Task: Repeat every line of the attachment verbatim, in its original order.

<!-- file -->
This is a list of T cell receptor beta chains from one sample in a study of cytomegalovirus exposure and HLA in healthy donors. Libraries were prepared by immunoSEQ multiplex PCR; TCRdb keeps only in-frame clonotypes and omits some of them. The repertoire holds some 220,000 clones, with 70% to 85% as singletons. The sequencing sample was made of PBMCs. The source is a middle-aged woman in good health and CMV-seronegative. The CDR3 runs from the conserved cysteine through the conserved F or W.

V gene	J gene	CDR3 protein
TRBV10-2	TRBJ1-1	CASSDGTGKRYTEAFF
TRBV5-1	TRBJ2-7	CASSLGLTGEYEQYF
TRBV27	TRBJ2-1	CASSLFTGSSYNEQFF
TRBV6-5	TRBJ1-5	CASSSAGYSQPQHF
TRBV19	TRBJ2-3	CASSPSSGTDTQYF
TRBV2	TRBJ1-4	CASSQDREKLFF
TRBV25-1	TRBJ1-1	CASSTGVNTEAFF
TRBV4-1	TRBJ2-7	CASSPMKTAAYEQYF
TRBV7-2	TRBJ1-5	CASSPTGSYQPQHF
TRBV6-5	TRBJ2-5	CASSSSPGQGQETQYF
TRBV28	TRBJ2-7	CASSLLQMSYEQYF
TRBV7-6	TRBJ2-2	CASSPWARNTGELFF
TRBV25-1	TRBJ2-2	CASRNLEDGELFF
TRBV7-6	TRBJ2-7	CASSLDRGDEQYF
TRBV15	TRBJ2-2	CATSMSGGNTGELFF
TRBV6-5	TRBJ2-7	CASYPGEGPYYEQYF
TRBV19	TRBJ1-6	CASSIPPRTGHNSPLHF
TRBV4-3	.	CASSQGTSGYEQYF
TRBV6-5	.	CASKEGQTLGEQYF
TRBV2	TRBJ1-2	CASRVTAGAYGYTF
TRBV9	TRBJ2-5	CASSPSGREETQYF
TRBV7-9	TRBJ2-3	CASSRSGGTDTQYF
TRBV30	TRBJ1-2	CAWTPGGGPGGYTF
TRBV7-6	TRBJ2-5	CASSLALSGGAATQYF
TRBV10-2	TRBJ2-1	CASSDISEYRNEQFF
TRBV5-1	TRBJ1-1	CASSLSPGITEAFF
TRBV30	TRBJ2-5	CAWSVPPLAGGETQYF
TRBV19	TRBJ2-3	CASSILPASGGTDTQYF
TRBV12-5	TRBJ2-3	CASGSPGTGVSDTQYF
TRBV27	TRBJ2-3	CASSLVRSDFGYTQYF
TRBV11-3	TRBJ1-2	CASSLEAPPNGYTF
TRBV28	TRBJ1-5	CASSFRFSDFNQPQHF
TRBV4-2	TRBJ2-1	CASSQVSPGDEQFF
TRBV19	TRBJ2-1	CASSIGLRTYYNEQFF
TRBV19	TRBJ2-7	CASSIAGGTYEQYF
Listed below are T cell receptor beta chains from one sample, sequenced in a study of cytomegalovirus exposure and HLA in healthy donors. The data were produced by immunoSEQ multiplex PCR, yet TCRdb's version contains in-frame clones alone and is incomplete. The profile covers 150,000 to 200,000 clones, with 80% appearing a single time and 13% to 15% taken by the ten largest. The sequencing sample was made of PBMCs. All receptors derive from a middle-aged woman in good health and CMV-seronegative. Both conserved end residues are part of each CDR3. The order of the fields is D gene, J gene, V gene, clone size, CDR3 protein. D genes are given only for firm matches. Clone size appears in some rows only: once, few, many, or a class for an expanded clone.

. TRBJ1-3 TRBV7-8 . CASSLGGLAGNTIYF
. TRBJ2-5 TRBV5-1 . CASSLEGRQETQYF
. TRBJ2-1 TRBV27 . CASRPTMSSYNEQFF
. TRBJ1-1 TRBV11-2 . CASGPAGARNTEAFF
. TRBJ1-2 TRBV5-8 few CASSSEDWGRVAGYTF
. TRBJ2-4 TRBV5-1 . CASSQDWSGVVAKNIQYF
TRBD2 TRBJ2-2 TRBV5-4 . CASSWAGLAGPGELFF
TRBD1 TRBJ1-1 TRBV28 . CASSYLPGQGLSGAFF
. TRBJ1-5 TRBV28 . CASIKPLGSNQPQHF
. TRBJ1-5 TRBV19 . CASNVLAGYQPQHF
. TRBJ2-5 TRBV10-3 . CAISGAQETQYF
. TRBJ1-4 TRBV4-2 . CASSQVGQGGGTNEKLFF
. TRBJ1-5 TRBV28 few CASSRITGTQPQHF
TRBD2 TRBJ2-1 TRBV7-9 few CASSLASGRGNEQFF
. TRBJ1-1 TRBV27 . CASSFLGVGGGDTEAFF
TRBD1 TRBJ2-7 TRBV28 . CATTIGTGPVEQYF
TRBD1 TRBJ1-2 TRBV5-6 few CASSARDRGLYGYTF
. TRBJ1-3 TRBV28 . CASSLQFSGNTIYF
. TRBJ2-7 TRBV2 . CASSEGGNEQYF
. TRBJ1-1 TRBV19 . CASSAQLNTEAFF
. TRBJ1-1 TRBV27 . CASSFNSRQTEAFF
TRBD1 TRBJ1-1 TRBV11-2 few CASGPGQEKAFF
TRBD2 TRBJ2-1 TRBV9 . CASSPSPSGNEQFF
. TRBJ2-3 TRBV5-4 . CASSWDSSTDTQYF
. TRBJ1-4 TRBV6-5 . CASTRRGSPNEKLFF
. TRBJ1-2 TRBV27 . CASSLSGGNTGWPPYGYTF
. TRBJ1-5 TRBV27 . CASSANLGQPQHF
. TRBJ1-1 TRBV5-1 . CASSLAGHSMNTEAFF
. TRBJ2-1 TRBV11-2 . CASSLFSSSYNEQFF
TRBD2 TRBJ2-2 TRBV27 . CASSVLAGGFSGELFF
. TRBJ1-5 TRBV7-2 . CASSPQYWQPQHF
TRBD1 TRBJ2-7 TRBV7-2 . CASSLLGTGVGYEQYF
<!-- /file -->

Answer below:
This is a list of T cell receptor beta chains from one sample in a study of cytomegalovirus exposure and HLA in healthy donors. Libraries were prepared by immunoSEQ multiplex PCR; TCRdb keeps only in-frame clonotypes and omits some of them. The repertoire holds some 220,000 clones, with 70% to 85% as singletons. The sequencing sample was made of PBMCs. The source is a middle-aged woman in good health and CMV-seronegative. The CDR3 runs from the conserved cysteine through the conserved F or W.

V gene	J gene	CDR3 protein
TRBV10-2	TRBJ1-1	CASSDGTGKRYTEAFF
TRBV5-1	TRBJ2-7	CASSLGLTGEYEQYF
TRBV27	TRBJ2-1	CASSLFTGSSYNEQFF
TRBV6-5	TRBJ1-5	CASSSAGYSQPQHF
TRBV19	TRBJ2-3	CASSPSSGTDTQYF
TRBV2	TRBJ1-4	CASSQDREKLFF
TRBV25-1	TRBJ1-1	CASSTGVNTEAFF
TRBV4-1	TRBJ2-7	CASSPMKTAAYEQYF
TRBV7-2	TRBJ1-5	CASSPTGSYQPQHF
TRBV6-5	TRBJ2-5	CASSSSPGQGQETQYF
TRBV28	TRBJ2-7	CASSLLQMSYEQYF
TRBV7-6	TRBJ2-2	CASSPWARNTGELFF
TRBV25-1	TRBJ2-2	CASRNLEDGELFF
TRBV7-6	TRBJ2-7	CASSLDRGDEQYF
TRBV15	TRBJ2-2	CATSMSGGNTGELFF
TRBV6-5	TRBJ2-7	CASYPGEGPYYEQYF
TRBV19	TRBJ1-6	CASSIPPRTGHNSPLHF
TRBV4-3	.	CASSQGTSGYEQYF
TRBV6-5	.	CASKEGQTLGEQYF
TRBV2	TRBJ1-2	CASRVTAGAYGYTF
TRBV9	TRBJ2-5	CASSPSGREETQYF
TRBV7-9	TRBJ2-3	CASSRSGGTDTQYF
TRBV30	TRBJ1-2	CAWTPGGGPGGYTF
TRBV7-6	TRBJ2-5	CASSLALSGGAATQYF
TRBV10-2	TRBJ2-1	CASSDISEYRNEQFF
TRBV5-1	TRBJ1-1	CASSLSPGITEAFF
TRBV30	TRBJ2-5	CAWSVPPLAGGETQYF
TRBV19	TRBJ2-3	CASSILPASGGTDTQYF
TRBV12-5	TRBJ2-3	CASGSPGTGVSDTQYF
TRBV27	TRBJ2-3	CASSLVRSDFGYTQYF
TRBV11-3	TRBJ1-2	CASSLEAPPNGYTF
TRBV28	TRBJ1-5	CASSFRFSDFNQPQHF
TRBV4-2	TRBJ2-1	CASSQVSPGDEQFF
TRBV19	TRBJ2-1	CASSIGLRTYYNEQFF
TRBV19	TRBJ2-7	CASSIAGGTYEQYF
Listed below are T cell receptor beta chains from one sample, sequenced in a study of cytomegalovirus exposure and HLA in healthy donors. The data were produced by immunoSEQ multiplex PCR, yet TCRdb's version contains in-frame clones alone and is incomplete. The profile covers 150,000 to 200,000 clones, with 80% appearing a single time and 13% to 15% taken by the ten largest. The sequencing sample was made of PBMCs. All receptors derive from a middle-aged woman in good health and CMV-seronegative. Both conserved end residues are part of each CDR3. The order of the fields is D gene, J gene, V gene, clone size, CDR3 protein. D genes are given only for firm matches. Clone size appears in some rows only: once, few, many, or a class for an expanded clone.

. TRBJ1-3 TRBV7-8 . CASSLGGLAGNTIYF
. TRBJ2-5 TRBV5-1 . CASSLEGRQETQYF
. TRBJ2-1 TRBV27 . CASRPTMSSYNEQFF
. TRBJ1-1 TRBV11-2 . CASGPAGARNTEAFF
. TRBJ1-2 TRBV5-8 few CASSSEDWGRVAGYTF
. TRBJ2-4 TRBV5-1 . CASSQDWSGVVAKNIQYF
TRBD2 TRBJ2-2 TRBV5-4 . CASSWAGLAGPGELFF
TRBD1 TRBJ1-1 TRBV28 . CASSYLPGQGLSGAFF
. TRBJ1-5 TRBV28 . CASIKPLGSNQPQHF
. TRBJ1-5 TRBV19 . CASNVLAGYQPQHF
. TRBJ2-5 TRBV10-3 . CAISGAQETQYF
. TRBJ1-4 TRBV4-2 . CASSQVGQGGGTNEKLFF
. TRBJ1-5 TRBV28 few CASSRITGTQPQHF
TRBD2 TRBJ2-1 TRBV7-9 few CASSLASGRGNEQFF
. TRBJ1-1 TRBV27 . CASSFLGVGGGDTEAFF
TRBD1 TRBJ2-7 TRBV28 . CATTIGTGPVEQYF
TRBD1 TRBJ1-2 TRBV5-6 few CASSARDRGLYGYTF
. TRBJ1-3 TRBV28 . CASSLQFSGNTIYF
. TRBJ2-7 TRBV2 . CASSEGGNEQYF
. TRBJ1-1 TRBV19 . CASSAQLNTEAFF
. TRBJ1-1 TRBV27 . CASSFNSRQTEAFF
TRBD1 TRBJ1-1 TRBV11-2 few CASGPGQEKAFF
TRBD2 TRBJ2-1 TRBV9 . CASSPSPSGNEQFF
. TRBJ2-3 TRBV5-4 . CASSWDSSTDTQYF
. TRBJ1-4 TRBV6-5 . CASTRRGSPNEKLFF
. TRBJ1-2 TRBV27 . CASSLSGGNTGWPPYGYTF
. TRBJ1-5 TRBV27 . CASSANLGQPQHF
. TRBJ1-1 TRBV5-1 . CASSLAGHSMNTEAFF
. TRBJ2-1 TRBV11-2 . CASSLFSSSYNEQFF
TRBD2 TRBJ2-2 TRBV27 . CASSVLAGGFSGELFF
. TRBJ1-5 TRBV7-2 . CASSPQYWQPQHF
TRBD1 TRBJ2-7 TRBV7-2 . CASSLLGTGVGYEQYF